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Shipping industry calls for ‘fair access’ to clean fuel

Egypt Turkey trade container ship Suez canal Reuters/Mohamed Abd El Ghany
Turkey was Egypt’s largest recipient of exports last year, as tradse between the two countries rose to nearly $6bn
  • 2% of emissions from shipping
  • Oil serves 99% of fuel needs
  • Pressure on sector to clean up

Access to clean fuel is the biggest obstacle to the global shipping industry achieving its decarbonisation goals, but the Gulf region could play a key role in addressing this, according to the head of the International Chamber of Shipping (ICS). 

The high-emitting shipping sector has historically burned “the kind of fuel nobody else wants” – the heavy fuel or maritime “bunker” oil associated with high levels of sulphur and other greenhouse gas emissions, ICS secretary general Guy Platten told AGBI

“However, as we transition to a low-carbon future, we’re going to be competing for sustainable fuels with a lot of other hard-to-abate sectors like steel, cement, aviation and others,” he explained. 

“Access to clean fuel is something we will have to address.” 

International shipping accounted for 2 percent of global carbon emissions in 2022, according to the International Energy Agency (IEA) – a similar amount to aviation.

The figure was up 5 percent from 2021 following a pandemic-related decline amid low maritime activity. Emissions are now back up to 2017-2018 levels. 

International Chamber of Shipping head Guy PlattenICS
International Chamber of Shipping head Guy Platten

Pressure is mounting on the industry to increase its use of low-emission vessels, while working to make zero-emission vessels commercially available by the mid-2020s, the IEA says. Alongside this, scaling up clean fuels is essential to decarbonise the industry. 

Historically, oil products have constituted more than 99 percent of total energy demand for shipping, with biofuels accounting for just 0.5 percent of the 2022 total, IEA figures show.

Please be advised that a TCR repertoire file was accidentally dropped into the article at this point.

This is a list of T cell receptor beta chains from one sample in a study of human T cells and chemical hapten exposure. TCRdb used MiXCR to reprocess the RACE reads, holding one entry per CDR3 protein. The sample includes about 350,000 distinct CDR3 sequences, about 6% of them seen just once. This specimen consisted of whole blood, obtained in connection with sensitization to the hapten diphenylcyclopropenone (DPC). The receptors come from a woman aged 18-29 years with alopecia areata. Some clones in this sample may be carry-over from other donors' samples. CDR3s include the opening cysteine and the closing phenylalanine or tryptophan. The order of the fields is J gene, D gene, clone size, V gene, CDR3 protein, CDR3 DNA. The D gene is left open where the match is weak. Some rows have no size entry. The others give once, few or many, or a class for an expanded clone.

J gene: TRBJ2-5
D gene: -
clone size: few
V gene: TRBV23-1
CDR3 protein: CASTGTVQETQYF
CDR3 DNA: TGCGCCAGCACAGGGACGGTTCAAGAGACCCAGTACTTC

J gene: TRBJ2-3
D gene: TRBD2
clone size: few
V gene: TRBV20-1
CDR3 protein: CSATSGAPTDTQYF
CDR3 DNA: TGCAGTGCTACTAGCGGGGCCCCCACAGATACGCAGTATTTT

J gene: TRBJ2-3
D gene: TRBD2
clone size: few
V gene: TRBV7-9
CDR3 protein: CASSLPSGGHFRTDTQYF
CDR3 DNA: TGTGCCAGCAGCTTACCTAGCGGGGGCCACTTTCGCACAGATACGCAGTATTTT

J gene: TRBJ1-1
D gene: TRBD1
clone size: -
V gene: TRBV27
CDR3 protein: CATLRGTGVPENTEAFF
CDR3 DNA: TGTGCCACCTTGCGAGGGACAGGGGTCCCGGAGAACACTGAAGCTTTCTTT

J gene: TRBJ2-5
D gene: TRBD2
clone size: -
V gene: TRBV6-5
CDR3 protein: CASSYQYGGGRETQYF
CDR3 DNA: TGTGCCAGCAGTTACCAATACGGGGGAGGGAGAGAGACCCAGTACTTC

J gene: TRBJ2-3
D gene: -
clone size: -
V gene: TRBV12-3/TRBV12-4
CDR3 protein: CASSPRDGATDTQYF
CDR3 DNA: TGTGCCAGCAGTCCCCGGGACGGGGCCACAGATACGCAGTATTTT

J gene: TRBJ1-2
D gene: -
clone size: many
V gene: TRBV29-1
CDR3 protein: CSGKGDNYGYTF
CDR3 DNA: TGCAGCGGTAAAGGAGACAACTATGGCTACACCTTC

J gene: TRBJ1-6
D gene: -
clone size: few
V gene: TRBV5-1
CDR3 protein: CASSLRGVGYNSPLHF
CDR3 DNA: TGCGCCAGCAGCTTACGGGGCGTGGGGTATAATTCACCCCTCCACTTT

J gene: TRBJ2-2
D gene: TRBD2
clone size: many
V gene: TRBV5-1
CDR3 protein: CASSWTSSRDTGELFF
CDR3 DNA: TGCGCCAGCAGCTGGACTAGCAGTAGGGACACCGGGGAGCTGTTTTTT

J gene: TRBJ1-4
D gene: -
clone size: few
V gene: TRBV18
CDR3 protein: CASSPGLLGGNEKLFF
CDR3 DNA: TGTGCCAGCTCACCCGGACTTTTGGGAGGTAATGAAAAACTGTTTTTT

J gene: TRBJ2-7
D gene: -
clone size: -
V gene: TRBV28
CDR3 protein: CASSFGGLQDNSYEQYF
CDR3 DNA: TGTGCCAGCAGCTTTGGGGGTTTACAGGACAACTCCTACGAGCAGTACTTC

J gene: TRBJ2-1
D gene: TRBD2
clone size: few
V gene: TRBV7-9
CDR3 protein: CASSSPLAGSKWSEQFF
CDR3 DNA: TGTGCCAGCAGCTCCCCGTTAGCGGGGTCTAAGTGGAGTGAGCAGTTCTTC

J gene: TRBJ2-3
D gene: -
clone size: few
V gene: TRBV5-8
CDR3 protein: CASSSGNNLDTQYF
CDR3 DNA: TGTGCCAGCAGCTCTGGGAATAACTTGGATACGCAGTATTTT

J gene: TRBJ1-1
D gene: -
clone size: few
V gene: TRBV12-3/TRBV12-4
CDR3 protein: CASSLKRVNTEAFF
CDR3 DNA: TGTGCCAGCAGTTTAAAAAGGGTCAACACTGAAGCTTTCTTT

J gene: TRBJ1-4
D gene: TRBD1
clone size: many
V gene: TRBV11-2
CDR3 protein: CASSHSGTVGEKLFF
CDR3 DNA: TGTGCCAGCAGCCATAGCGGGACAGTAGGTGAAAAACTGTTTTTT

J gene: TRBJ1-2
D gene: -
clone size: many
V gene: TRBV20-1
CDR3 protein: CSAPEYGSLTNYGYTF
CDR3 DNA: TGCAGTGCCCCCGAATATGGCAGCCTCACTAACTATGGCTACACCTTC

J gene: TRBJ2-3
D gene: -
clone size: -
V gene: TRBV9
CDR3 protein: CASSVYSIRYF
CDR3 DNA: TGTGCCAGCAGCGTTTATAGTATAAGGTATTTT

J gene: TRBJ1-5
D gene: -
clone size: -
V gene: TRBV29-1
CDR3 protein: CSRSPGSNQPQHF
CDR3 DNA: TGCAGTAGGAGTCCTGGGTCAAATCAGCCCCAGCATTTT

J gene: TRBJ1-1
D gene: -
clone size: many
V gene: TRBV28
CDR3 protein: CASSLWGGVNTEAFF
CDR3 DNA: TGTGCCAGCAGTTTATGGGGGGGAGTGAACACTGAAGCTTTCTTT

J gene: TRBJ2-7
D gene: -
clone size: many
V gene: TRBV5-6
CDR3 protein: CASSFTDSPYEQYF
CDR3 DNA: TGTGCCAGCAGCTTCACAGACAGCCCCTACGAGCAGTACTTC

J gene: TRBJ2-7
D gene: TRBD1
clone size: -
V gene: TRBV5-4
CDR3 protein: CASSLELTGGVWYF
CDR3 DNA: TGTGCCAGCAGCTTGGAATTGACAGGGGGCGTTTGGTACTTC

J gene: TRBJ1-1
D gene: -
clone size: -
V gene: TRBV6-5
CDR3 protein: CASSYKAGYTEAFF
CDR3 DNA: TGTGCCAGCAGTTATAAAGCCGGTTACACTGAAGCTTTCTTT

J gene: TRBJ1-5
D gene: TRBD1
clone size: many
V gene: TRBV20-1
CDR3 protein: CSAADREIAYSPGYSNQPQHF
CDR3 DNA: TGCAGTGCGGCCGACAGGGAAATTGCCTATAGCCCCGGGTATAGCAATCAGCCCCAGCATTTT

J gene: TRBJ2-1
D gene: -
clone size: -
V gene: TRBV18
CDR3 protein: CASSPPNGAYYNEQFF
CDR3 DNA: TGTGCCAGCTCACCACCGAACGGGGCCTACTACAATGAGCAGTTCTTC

To meet the agency’s “net zero emissions scenario” by 2030, this figure will have to rise to 15 percent, comprising a mix of sustainable fuels including methanol, hydrogen, ammonia and electricity, as well as biofuels.  

Regulator the International Maritime Organization (IMO) has set an industry-wide target to reach net zero emissions by 2050. The ICS, which represents around 80 percent of the world’s merchant tonnage via membership by national shipowners’ associations, has adopted the target. 

“We’re saying, look, we can decarbonise, there’s no question about it, but we need fair access to clean fuels,” Platten said. 

Looking to the Gulf for answers

The IMO is hoping the Gulf can help it achieve its goals, he added. The region is a centre for global maritime activity – Dubai ranks among the top five commercial shipping hubs in the Xinhua-Baltic international shipping centre development index, ahead of Hamburg, Tokyo and New York. 

Shipping contributed AED129 billion ($35 billion) to the UAE’s GDP in 2022, up 18 percent from 2021, the country’s energy and infrastructure minister Suhail Al Mazroui said this month. Last year, UAE ports handled more than 19 million 20-foot equivalent units, or TEUs.

The UAE is one of the founding countries of the ICS’s Clean Energy Marine Hubs initiative, which launched last year and aims to de-risk and accelerate the production of low-carbon fuels at scale for shipping to transport and use. 

“We’re looking strategically at where you produce these new fuels, what port facilities you need, the infrastructure and legislation in place, and there’s a real opportunity for the Gulf in this area,” said Platten. 

“It’s blessed with an awful lot of sunshine, which you need to produce clean fuel through solar and other renewable energy, and the regulatory framework is such that projects can be completed in short timescales.”

Jebel Ali Port in DubaiCC BY-SA 3.0
Jebel Ali Port in Dubai

Shipping is going to be critical in moving clean fuels around the world, Platten added. More than 50 percent of new green fuels will have to be moved by ship from where they are produced to the markets in which they will be consumed, according to Abu Dhabi-based Irena (the United Nations-affiliated International Renewable Energy Agency).  

During the Cop28 summit next week, the ICS aims to engage with governments and tell them, “You’re going to need us to actually move these fuels”, Platten said.

“Countries like the UAE and Saudi Arabia, they are key shipping areas and ideally placed to assist with the energy transition. They understand the issues and are engaging with us.”

Another initiative the ICS is working on, with Irena, is the establishment of an “IMO Climate Fund” to help close the price gap between zero-carbon and conventional fuels. 

The fund would come from imposing a mandatory levy on emissions from ships, based on tonnage of CO2 emitted. It will then reward shipowners’ uptake of clean fuels. The ICS aims to launch the fund next year.

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